The essential difference is that giclée prints are pigments on paper, whereas photo prints are exposed onto light-sensitive photo paper and developed chemically.
Giclée prints consist of tiny dots of color passed on cyan, magenta, yellow, and black (CMYK). High-quality printers, for example, also use additional light versions of these colors. All of the colors in the printed photo are then mixed from these colors, with very fine drops of inks next to each other on the paper. If you look extremely closely (through a magnifying glass, for instance), you can see the individual dots of color. This is called a halftone pattern.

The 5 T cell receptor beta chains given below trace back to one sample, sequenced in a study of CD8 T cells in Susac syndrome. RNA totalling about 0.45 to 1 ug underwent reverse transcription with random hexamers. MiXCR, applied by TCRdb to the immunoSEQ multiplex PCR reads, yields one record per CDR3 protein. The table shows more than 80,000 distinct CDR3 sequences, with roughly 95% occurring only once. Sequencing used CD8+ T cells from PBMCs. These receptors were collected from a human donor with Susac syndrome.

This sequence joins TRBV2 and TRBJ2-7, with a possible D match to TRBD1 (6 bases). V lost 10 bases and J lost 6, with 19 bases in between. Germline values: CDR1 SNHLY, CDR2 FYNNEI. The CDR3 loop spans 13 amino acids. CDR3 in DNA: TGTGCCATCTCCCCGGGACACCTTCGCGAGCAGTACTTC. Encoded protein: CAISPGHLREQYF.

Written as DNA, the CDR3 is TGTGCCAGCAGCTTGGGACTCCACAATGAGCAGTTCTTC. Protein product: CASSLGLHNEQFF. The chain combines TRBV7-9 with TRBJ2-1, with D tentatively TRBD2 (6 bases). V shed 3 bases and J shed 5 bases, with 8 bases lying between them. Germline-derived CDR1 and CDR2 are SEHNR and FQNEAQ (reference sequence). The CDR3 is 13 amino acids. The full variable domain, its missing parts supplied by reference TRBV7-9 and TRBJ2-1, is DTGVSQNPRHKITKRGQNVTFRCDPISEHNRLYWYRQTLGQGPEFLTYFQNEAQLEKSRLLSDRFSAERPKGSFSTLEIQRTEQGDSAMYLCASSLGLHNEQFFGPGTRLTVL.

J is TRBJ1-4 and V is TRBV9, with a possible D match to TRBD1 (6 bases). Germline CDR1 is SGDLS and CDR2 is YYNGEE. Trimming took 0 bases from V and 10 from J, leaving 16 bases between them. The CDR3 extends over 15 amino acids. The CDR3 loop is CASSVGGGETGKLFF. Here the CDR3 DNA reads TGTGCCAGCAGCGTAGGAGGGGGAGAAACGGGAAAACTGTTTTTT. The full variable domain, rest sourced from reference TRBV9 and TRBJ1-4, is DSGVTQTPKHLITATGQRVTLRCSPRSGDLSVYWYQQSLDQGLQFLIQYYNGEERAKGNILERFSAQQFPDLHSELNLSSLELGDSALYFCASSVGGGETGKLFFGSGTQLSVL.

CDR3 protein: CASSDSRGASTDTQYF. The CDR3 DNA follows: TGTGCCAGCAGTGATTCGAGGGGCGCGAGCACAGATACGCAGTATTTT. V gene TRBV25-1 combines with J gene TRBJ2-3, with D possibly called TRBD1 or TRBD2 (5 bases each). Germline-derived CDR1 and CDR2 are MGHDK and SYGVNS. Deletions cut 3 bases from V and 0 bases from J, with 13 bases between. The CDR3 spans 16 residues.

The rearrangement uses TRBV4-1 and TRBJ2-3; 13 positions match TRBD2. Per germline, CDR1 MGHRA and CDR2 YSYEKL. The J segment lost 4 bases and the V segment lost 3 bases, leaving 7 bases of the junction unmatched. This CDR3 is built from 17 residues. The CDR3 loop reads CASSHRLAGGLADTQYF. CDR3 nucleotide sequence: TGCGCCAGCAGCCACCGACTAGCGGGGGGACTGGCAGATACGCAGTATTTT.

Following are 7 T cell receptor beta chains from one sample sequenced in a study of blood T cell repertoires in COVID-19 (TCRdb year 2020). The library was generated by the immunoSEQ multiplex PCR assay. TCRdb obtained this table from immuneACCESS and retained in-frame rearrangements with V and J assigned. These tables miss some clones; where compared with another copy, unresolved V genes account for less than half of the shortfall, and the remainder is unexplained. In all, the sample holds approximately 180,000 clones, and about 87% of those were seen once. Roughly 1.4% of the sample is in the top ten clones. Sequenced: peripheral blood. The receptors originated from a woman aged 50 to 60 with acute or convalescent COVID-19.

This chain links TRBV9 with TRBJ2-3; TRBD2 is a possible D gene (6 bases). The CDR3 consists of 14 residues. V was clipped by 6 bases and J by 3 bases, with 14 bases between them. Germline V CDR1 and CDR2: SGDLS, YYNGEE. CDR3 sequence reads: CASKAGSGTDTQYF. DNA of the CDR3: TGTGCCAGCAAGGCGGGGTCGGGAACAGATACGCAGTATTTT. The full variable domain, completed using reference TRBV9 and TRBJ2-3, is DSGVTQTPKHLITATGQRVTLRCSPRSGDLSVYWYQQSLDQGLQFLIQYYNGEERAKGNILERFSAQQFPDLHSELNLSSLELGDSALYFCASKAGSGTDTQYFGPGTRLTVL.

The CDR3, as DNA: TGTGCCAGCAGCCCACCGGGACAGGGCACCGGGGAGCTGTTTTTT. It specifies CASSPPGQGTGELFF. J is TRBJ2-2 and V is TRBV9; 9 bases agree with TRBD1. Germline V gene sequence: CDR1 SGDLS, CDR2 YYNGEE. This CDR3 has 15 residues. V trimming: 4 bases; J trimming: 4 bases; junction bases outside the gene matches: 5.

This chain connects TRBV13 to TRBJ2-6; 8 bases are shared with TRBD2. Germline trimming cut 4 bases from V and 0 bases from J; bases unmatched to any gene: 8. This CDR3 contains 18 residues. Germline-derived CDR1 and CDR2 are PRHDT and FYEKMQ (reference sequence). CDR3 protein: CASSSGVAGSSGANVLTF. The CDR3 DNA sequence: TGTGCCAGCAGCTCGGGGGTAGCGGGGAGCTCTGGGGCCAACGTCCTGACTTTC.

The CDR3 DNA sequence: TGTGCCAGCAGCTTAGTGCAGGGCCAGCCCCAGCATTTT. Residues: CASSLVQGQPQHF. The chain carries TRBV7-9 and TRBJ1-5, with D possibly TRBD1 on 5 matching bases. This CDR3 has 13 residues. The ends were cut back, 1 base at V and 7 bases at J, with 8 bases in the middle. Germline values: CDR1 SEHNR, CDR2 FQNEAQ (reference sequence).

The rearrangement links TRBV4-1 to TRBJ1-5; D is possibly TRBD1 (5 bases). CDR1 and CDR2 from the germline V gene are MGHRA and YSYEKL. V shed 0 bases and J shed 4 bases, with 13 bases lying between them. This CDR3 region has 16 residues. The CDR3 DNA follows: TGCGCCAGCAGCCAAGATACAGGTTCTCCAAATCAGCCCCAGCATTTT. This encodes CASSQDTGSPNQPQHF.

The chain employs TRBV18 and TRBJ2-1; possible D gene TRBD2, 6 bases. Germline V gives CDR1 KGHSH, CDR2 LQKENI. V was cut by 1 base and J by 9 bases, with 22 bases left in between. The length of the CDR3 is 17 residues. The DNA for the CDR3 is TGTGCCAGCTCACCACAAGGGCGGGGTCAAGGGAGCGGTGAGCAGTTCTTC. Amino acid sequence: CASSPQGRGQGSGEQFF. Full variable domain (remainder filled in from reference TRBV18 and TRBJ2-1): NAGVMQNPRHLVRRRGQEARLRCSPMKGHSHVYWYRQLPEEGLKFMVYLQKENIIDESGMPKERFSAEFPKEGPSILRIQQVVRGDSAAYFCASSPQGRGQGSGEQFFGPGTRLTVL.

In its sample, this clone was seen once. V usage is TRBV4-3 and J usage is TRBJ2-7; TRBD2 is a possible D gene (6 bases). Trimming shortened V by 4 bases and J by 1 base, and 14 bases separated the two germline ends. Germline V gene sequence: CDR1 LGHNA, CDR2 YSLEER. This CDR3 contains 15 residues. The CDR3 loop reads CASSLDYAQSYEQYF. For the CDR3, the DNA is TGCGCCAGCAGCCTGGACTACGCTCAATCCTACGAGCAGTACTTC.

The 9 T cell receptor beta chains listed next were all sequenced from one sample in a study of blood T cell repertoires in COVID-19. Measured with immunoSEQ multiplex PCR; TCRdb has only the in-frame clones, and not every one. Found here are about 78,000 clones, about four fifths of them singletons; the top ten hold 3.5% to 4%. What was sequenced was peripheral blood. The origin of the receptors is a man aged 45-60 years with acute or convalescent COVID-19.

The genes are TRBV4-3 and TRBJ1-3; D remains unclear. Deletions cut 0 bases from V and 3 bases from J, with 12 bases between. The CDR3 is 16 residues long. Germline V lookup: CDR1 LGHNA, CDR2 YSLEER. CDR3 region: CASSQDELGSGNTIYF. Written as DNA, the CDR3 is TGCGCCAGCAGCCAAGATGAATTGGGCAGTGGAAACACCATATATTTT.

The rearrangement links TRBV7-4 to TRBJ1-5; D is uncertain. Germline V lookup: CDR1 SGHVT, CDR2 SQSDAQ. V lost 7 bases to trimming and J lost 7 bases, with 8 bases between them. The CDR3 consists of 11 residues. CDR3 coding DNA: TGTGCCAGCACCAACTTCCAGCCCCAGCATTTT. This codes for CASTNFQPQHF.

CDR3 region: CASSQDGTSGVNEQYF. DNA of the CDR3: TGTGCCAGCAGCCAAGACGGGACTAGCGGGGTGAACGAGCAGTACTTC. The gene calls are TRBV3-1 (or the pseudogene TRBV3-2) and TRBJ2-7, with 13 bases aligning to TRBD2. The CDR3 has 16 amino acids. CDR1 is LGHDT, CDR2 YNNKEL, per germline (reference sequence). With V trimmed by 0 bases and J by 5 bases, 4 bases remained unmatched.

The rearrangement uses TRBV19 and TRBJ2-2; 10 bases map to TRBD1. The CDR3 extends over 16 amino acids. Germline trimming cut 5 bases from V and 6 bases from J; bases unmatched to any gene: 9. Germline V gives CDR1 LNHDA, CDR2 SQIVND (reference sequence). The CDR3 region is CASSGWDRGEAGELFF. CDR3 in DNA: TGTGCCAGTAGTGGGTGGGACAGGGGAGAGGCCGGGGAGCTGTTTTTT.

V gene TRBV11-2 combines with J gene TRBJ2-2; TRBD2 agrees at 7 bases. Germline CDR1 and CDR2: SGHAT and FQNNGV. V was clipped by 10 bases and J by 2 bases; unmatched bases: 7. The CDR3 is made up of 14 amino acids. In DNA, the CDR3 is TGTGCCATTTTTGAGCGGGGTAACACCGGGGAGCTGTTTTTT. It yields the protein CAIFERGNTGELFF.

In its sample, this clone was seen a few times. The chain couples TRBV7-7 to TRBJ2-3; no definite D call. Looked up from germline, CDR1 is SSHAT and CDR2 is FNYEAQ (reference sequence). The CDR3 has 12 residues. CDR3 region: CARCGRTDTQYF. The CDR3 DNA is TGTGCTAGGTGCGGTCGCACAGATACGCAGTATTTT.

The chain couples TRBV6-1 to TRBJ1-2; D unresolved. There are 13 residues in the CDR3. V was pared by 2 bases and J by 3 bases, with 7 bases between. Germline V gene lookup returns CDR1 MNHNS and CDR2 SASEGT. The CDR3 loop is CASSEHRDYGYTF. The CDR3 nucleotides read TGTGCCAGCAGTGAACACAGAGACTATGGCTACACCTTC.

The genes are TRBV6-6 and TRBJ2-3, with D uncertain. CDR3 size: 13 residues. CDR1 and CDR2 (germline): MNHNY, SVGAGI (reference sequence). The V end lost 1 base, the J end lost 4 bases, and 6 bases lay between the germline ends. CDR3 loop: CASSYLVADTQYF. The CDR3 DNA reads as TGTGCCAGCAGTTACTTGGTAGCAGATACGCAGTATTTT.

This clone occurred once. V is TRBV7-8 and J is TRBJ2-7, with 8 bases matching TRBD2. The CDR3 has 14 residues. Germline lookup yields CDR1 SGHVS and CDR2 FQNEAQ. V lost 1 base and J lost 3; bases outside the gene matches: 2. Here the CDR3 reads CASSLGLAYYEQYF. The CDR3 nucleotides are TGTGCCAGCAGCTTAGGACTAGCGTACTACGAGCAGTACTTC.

Photo prints do not have halftone; there are no dots. The photo paper is exposed by light – or a laser, more specifically – with no halftone. This is done using red, green, and blue light (RGB).
Both printing technologies are suitable for photos (when it comes to giclée prints, Fine Art Prints – prints with very high resolution and as many colors as possible – are especially good for this.) For graphic works, and for text in particular, giclée prints are advantages because they can produce crisper edges on the text.